Muttiah Muralitharan's foundation to use cricket as balm in war-affected northern Sri Lanka
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Muttiah Muralitharan's foundation to use cricket as balm in war-affected Northern Sri Lanka


Hikkaduwa (Sri Lanka): When the Murali Harmony Cup T20 cricket gets underway on Wednesday in Northern Sri Lanka, it will be another step to bring together the people of this region, which was devastated by civil wars for almost three decades.

It is the fifth edition of the championship which is one of the many initiatives taken by the 'Foundation of Goodness', founded by legendary cricketer Muttiah Muralitharan and his sports manager Kushil Gunasekera after the 2004 Tsunami that left over 30,000 people dead in Sri Lanka alone.

For five days across four venues in northern Sri Lanka towns of Jaffna, Oddusuddan (Mullativu), Mankulam and Kilinochchi, 16 teams in the boys' category and eight teams in the ladies' category will vie for honours.

Muttiah Muralitharan's 'Foundation of Goodness' hosted the first edition of the Murali Harmony T20 Cup in 2011. Reuters

Muttiah Muralitharan's 'Foundation of Goodness' will host the fifth edition of the Murali Harmony Cup T20. Reuters

Muralitharan and Gunasekera started the tournament in 2011, two years after the Sri Lankan military defeated the Tamil Tigers in May 2009, bringing an end to the civil war following 26 years of military campaign.

Since then, it has made rapid progress and played a significant role in uplifting and supporting the rural communities through the spirit of cricket.

With legendary cricketers such as Kumar Sangakkara, Russell Arnold and Mahela Jayawardene as trustee members, the foundation is working for the benefit of over 35,000 people across 200 villages per year.

The Foundation is empowering the rural youths by giving them training in various sectors, including nutrition and well-being, education and child development, vocational training, infrastructure development and self-defense training for women and children.

Besides, the foundation is also giving training to the youths in various sports such as cricket, swimming, badminton, net ball, volleyball, table tennis and chess.

"Me and Murali had set up the village heartbeat project at my ancestral property at Seenigama where I had my villa in 1999. Before the Tsunami we had a budget of USD 1,000, but now it has grown to almost USD 750,000 per month," says Gunasekera, who like many had to flee to the nearby temple when Tsunami had struck his village on Boxing Day in 2004.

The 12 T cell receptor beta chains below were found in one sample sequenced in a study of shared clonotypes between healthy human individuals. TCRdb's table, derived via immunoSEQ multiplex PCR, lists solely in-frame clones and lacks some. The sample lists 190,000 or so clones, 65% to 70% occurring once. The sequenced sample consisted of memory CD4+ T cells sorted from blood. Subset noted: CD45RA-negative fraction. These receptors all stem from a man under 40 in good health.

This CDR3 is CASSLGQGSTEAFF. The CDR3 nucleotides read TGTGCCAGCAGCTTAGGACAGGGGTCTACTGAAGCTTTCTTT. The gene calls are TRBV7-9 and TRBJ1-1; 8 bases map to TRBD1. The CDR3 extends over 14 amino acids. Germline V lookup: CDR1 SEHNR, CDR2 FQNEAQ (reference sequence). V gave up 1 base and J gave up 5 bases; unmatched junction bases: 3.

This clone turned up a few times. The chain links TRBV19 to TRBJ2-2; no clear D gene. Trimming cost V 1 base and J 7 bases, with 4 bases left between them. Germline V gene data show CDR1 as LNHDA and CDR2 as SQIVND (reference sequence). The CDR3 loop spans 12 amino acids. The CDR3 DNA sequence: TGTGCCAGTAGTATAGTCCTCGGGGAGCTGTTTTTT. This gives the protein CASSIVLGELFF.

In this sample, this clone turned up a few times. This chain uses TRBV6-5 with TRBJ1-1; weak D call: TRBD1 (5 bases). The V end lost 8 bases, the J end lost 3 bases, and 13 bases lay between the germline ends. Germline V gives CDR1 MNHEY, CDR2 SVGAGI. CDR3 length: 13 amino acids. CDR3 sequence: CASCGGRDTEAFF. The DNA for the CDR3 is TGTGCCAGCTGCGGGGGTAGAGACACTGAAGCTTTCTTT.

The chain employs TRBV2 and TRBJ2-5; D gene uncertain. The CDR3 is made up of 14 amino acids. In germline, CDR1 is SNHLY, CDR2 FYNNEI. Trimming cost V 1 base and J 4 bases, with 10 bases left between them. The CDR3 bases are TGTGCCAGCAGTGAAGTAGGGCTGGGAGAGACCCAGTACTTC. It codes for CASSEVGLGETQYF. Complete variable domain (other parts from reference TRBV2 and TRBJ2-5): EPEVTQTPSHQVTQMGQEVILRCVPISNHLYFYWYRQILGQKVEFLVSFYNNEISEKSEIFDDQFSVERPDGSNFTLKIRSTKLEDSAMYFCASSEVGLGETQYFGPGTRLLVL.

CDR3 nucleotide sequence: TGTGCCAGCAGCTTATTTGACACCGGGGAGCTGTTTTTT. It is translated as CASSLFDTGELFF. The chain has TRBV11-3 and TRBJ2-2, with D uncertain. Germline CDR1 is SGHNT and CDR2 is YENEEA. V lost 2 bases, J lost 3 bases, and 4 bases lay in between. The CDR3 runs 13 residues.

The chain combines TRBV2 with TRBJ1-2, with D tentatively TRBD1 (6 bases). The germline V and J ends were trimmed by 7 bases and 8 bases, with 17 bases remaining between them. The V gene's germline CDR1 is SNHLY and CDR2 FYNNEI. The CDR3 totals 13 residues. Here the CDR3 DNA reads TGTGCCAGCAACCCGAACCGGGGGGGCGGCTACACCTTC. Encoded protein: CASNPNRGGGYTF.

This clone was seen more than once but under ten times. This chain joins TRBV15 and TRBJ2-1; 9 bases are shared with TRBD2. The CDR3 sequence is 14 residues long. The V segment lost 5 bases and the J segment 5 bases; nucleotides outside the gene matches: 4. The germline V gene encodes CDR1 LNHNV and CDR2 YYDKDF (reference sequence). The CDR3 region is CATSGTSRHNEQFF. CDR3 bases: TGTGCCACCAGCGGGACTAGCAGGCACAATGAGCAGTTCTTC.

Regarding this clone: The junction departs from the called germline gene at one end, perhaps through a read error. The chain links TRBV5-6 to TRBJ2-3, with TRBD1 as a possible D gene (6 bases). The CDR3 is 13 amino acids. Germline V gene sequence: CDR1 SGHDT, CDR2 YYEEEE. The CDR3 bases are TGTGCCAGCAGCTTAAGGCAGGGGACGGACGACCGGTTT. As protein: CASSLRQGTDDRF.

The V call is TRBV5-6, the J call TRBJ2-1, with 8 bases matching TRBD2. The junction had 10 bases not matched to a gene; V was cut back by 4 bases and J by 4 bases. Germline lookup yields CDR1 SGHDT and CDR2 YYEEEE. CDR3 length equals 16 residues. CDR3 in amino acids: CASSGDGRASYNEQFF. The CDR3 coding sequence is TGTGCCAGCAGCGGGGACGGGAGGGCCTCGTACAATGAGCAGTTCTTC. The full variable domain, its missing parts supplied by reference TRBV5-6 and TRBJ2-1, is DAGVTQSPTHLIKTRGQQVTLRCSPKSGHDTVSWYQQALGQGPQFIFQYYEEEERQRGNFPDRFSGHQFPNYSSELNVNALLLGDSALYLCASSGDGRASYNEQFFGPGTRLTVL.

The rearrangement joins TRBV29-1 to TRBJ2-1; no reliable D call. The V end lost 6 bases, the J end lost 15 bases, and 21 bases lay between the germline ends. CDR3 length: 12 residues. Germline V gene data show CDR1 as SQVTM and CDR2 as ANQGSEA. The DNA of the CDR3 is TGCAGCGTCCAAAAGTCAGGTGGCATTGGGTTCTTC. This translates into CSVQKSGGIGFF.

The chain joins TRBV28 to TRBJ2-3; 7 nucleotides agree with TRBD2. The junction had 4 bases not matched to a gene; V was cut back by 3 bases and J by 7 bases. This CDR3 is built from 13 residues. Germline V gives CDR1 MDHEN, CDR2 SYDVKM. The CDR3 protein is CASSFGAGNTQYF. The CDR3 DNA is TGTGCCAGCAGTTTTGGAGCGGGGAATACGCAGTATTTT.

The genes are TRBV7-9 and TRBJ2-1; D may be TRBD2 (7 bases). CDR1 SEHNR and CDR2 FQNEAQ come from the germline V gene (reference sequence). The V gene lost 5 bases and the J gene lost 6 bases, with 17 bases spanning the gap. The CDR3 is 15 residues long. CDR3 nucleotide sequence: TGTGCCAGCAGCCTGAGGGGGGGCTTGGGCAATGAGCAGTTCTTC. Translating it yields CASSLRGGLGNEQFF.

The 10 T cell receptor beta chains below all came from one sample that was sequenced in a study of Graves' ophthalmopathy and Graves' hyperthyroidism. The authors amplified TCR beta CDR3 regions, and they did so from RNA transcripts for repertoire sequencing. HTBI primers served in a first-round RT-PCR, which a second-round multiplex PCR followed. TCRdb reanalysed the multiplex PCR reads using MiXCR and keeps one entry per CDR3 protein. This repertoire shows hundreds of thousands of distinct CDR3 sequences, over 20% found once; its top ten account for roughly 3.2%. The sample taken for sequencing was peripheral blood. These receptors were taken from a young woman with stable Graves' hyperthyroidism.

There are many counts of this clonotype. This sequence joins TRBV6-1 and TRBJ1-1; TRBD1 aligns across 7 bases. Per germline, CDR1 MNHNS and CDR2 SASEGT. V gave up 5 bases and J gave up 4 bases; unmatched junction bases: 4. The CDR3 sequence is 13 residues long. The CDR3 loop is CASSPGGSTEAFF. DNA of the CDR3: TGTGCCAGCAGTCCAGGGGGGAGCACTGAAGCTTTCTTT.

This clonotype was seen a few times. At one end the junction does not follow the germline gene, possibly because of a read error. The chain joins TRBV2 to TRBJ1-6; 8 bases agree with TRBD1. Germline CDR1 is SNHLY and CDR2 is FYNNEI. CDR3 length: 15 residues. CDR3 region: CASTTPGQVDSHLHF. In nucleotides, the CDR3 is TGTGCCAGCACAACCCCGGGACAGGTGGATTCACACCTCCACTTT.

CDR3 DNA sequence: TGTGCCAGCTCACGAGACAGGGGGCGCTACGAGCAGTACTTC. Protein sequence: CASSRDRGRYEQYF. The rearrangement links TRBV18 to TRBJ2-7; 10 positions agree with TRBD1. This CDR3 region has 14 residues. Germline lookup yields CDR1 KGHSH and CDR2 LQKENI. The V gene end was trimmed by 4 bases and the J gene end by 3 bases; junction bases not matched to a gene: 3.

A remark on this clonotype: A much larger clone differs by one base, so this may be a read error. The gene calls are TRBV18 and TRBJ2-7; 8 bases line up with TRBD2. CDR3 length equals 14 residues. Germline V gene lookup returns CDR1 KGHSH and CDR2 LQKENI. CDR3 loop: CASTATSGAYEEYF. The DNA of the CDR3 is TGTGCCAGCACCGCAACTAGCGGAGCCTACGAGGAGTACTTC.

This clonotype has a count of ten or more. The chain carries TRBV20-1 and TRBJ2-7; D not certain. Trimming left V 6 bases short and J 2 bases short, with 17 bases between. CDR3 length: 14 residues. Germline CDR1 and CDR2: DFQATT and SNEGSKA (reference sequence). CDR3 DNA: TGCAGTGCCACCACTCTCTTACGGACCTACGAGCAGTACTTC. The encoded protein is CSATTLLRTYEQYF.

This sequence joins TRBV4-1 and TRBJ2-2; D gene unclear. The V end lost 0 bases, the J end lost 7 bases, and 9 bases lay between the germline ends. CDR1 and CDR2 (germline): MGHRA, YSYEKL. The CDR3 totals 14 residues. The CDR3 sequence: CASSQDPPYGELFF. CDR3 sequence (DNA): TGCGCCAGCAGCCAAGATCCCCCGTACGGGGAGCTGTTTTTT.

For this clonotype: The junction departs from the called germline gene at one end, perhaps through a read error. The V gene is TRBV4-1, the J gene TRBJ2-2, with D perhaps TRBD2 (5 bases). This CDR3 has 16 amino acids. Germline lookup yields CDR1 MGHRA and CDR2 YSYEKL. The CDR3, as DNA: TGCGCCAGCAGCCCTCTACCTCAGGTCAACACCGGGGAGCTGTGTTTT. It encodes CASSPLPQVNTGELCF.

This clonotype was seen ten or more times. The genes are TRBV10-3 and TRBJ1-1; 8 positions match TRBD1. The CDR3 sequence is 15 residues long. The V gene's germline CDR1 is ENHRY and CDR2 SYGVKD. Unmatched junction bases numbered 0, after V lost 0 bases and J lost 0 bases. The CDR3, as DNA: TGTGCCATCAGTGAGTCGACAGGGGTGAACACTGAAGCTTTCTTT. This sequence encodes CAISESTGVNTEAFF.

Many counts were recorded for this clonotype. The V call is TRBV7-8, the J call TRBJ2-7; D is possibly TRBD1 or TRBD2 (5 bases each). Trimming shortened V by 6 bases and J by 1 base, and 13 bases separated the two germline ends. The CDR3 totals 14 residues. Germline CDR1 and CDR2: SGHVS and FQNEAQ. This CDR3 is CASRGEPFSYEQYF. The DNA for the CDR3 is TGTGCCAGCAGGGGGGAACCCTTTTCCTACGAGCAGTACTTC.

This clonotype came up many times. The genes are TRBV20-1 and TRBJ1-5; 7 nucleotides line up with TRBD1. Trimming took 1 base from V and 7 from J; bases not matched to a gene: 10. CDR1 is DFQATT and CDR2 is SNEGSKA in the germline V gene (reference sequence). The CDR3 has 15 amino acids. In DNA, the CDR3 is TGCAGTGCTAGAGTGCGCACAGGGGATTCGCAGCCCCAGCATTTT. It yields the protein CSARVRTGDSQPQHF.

"Sport has always been an integral part of this foundation. We have a holistic approach but it is for sports that we have been able to do that. There was help from others such as MCC and Surrey, who gave us a ground and now see we have a beautiful sporting facilities here," Gunasekera said.

"We have a few cricketers such as Tharindu Kaushal and Ramesh Mendis in men's cricket, a few ladies cricketers, net ball players who have come out of this Foundation and represented the country in tournaments. There are swimmers and table tennis players as well who have done well.

"Unfortunately all these came after the unprecedented Tsunami. But we overpowered the waves of destruction by the phenomenal waves of compassion," he added.

After creating a sustainable programme in the south, Muralitharan and Gunasekera are now trying to recreate the model in the recently-liberated north. Following Muralitharan's retirement from international cricket in 2011, he was gifted a piece of land by the government which he donated to the foundation.

The plan is now to set up a North Empowerment Project, consisting of a Learning & Empowerment Institute as well as a New School for both primary and secondary education. The project will also provide facilities and services to meet the needs of rural communities and help bridge the gap between these areas and the rest of the country.

"The project will address various needs of the people including healthcare, business development, sports and empowerment needs of the local population through programmes of community development, inter-cultural activities and skills exchange," said Anura de Silva, project coordinator.

Help also poured in for the Foundation from various quarters with legendary English all-rounder Ian Botham taking a 160-mile walk across Sri Lanka, five-time Olympic gold medalist American swimming sensation Missy Franklin making a splash at the Bryan Adams Swimming Pool Complex when she paid a visit as an ambassador for the Laureus Sports for Good Foundation (UK).

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